According to the Web Hacking Incidents Database 2007 Annual Report, SQL Injection is still the most common attack vector for security breaches on websites. Consider the following cartoon:
Why is it that our websites almost universally use a data access language whose statements can be completely subverted by the parameters fed into the queries? The problem is that web applications compose queries out of text strings concatenated with the input fed in by the client. The result is a SQL query that is sent, as a text string, to the SQL server and executed. Any input from the client that constitutes valid SQL fragment will be incorporated into the query, and can be used to wreak havoc with the database just like little Bobby Tables just did.
The main line of defense against this attack is to validate anything the client sends to a web application, and to strip out any SQL fragments that may be in there. This is of course an arms race: any validation attempt is met with new attempt to defeat the validation, ad infinitum. What we need is a new paradigm for querying databases from web applications: query parameters should never be treated as part of the query definition, but become opaque entities that are passed to the database engine as-is. The result of the above should be noting else than Bobby bringing home a report card that says “Robert'); DROP TABLE Students;--” across the top.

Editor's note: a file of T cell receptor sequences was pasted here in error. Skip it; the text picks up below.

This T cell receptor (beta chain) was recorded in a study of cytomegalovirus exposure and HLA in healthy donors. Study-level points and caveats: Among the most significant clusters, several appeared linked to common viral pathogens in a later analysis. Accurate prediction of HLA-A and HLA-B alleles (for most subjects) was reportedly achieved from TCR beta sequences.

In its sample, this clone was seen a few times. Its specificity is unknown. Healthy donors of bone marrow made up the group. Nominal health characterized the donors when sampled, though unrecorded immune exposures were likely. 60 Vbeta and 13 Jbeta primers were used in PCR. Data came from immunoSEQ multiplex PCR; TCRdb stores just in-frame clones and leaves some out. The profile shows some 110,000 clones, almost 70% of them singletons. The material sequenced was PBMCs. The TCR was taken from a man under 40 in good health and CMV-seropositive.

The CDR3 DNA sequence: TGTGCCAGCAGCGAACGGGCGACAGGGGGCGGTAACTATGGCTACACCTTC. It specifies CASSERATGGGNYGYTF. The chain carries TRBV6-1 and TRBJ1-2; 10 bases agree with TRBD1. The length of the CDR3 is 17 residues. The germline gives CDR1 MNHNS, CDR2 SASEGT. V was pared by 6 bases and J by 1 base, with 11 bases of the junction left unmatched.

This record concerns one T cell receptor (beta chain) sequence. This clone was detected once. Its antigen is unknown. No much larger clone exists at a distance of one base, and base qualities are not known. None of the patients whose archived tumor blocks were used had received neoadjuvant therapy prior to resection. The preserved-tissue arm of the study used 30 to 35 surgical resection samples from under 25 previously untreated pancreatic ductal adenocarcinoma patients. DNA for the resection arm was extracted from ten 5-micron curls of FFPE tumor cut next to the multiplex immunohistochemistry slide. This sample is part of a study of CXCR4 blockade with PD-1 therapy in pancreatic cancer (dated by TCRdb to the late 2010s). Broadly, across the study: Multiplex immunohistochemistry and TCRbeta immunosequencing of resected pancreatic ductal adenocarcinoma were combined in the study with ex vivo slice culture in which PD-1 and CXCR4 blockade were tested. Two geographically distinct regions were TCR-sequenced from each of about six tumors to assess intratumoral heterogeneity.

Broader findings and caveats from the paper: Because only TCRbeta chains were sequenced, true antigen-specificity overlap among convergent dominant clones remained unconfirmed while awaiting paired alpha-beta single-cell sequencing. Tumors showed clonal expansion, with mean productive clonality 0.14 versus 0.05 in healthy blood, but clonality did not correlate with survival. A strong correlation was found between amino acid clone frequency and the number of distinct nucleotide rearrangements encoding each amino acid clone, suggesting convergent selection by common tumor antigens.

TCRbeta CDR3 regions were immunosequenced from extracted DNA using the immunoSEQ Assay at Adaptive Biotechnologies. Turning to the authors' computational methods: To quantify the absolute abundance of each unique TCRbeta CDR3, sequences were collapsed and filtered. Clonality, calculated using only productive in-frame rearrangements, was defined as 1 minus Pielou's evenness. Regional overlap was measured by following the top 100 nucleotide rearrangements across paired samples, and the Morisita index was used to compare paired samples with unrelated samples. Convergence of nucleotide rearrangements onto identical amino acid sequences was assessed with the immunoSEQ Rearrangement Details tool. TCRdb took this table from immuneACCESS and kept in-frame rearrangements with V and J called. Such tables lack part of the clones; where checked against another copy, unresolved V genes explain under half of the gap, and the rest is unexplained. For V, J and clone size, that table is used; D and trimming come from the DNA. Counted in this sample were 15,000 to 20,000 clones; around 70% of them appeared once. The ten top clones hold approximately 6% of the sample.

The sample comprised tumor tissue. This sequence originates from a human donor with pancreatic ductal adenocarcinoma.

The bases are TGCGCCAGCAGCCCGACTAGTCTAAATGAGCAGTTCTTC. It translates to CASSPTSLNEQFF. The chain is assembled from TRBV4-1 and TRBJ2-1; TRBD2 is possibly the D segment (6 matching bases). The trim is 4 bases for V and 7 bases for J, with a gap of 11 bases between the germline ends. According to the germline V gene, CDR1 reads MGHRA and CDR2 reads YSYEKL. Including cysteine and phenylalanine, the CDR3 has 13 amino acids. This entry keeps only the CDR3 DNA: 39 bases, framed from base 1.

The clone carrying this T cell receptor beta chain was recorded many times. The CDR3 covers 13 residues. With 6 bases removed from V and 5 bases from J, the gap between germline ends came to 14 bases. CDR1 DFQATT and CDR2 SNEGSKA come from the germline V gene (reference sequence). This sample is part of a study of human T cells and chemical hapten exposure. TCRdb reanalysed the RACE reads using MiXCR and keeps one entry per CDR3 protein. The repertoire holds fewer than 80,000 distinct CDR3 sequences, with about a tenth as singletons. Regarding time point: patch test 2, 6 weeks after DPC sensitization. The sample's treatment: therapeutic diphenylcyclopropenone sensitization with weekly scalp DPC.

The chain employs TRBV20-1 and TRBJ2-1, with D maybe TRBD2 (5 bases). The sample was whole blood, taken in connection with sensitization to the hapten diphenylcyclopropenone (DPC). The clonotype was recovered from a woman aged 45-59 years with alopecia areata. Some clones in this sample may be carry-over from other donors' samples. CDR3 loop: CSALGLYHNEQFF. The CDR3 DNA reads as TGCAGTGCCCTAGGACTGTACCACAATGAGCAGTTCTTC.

Oh, and what business has the web application dropping tables anyway? Why does its user have that privilege?